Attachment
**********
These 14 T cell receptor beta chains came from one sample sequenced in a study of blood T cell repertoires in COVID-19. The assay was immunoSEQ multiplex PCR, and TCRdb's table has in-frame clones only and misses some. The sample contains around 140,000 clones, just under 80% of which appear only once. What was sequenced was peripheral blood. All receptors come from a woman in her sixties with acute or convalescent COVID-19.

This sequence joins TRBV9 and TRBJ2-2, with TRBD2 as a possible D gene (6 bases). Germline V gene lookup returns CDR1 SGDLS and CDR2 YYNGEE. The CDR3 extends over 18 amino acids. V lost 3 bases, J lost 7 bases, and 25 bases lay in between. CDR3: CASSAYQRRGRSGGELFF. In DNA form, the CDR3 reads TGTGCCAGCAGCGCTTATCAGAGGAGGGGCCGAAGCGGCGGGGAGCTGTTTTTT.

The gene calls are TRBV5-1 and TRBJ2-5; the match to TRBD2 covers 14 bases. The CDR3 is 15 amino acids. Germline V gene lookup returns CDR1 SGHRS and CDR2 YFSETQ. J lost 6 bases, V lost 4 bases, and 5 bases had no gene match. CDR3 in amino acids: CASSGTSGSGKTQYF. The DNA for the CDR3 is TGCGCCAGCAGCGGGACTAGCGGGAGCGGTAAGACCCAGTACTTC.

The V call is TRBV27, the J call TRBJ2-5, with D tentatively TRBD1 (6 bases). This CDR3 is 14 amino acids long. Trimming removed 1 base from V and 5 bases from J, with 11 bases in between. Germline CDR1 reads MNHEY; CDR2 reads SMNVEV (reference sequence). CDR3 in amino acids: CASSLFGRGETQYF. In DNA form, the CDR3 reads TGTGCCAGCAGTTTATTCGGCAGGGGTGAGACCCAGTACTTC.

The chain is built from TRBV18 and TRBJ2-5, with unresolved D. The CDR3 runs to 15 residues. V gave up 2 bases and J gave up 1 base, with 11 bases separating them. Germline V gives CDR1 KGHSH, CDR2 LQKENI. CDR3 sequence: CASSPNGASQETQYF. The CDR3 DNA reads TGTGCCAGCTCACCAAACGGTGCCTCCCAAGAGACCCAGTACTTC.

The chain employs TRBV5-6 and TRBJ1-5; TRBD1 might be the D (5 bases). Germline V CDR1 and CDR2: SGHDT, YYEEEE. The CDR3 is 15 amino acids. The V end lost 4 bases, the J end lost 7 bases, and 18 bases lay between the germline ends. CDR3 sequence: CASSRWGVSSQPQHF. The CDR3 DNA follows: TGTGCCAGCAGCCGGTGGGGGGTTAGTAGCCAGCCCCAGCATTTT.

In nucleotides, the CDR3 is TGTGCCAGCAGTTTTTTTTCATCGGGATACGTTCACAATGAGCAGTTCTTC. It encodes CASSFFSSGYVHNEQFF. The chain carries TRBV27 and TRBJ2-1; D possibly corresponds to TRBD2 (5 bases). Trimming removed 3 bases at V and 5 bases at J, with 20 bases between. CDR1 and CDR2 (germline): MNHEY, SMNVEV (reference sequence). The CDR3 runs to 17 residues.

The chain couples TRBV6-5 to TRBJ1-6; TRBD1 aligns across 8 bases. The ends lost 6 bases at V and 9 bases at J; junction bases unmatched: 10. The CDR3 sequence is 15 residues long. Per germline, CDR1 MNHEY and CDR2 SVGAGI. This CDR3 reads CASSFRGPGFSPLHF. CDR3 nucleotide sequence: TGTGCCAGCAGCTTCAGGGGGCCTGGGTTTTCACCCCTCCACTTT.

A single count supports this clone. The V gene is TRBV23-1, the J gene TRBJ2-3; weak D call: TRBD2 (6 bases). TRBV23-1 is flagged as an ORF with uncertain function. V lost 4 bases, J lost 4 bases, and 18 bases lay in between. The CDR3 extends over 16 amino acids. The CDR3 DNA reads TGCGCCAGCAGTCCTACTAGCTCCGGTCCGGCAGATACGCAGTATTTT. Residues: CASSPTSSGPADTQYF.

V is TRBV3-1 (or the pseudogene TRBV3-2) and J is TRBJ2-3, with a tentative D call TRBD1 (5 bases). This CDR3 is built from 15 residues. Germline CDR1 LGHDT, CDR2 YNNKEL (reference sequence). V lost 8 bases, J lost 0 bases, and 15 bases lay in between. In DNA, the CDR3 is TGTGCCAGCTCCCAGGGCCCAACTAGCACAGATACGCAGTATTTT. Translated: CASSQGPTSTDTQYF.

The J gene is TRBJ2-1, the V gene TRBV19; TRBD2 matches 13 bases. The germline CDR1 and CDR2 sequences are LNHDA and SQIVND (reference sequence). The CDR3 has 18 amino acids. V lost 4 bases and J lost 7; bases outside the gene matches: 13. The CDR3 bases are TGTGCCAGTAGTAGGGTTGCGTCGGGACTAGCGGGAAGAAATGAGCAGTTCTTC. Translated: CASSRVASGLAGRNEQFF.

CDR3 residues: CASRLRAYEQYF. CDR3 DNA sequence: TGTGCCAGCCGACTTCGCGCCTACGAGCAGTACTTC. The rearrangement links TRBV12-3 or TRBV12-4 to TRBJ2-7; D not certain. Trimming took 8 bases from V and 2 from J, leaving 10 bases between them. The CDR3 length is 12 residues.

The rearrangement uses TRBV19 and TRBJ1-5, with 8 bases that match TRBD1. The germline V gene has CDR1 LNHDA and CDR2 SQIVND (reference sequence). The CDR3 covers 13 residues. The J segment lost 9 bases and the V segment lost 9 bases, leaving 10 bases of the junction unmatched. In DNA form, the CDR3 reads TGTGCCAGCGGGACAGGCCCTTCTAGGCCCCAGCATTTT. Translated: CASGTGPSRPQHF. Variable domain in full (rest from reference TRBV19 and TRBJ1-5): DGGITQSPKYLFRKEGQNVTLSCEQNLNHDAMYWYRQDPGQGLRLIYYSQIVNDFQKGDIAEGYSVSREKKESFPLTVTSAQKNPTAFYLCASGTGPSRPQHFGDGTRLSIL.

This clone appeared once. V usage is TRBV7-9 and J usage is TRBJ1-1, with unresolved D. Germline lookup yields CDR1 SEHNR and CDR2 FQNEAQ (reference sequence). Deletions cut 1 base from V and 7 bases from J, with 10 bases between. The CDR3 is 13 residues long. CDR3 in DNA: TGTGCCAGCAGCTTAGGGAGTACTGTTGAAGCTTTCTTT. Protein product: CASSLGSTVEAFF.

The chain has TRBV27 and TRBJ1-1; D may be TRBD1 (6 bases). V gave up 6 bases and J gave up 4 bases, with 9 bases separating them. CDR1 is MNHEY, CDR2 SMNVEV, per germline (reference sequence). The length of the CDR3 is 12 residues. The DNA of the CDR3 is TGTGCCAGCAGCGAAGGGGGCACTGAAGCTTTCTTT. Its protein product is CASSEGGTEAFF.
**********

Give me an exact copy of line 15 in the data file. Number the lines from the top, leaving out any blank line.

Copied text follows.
The chain has TRBV27 and TRBJ1-1; D may be TRBD1 (6 bases). V gave up 6 bases and J gave up 4 bases, with 9 bases separating them. CDR1 is MNHEY, CDR2 SMNVEV, per germline (reference sequence). The length of the CDR3 is 12 residues. The DNA of the CDR3 is TGTGCCAGCAGCGAAGGGGGCACTGAAGCTTTCTTT. Its protein product is CASSEGGTEAFF.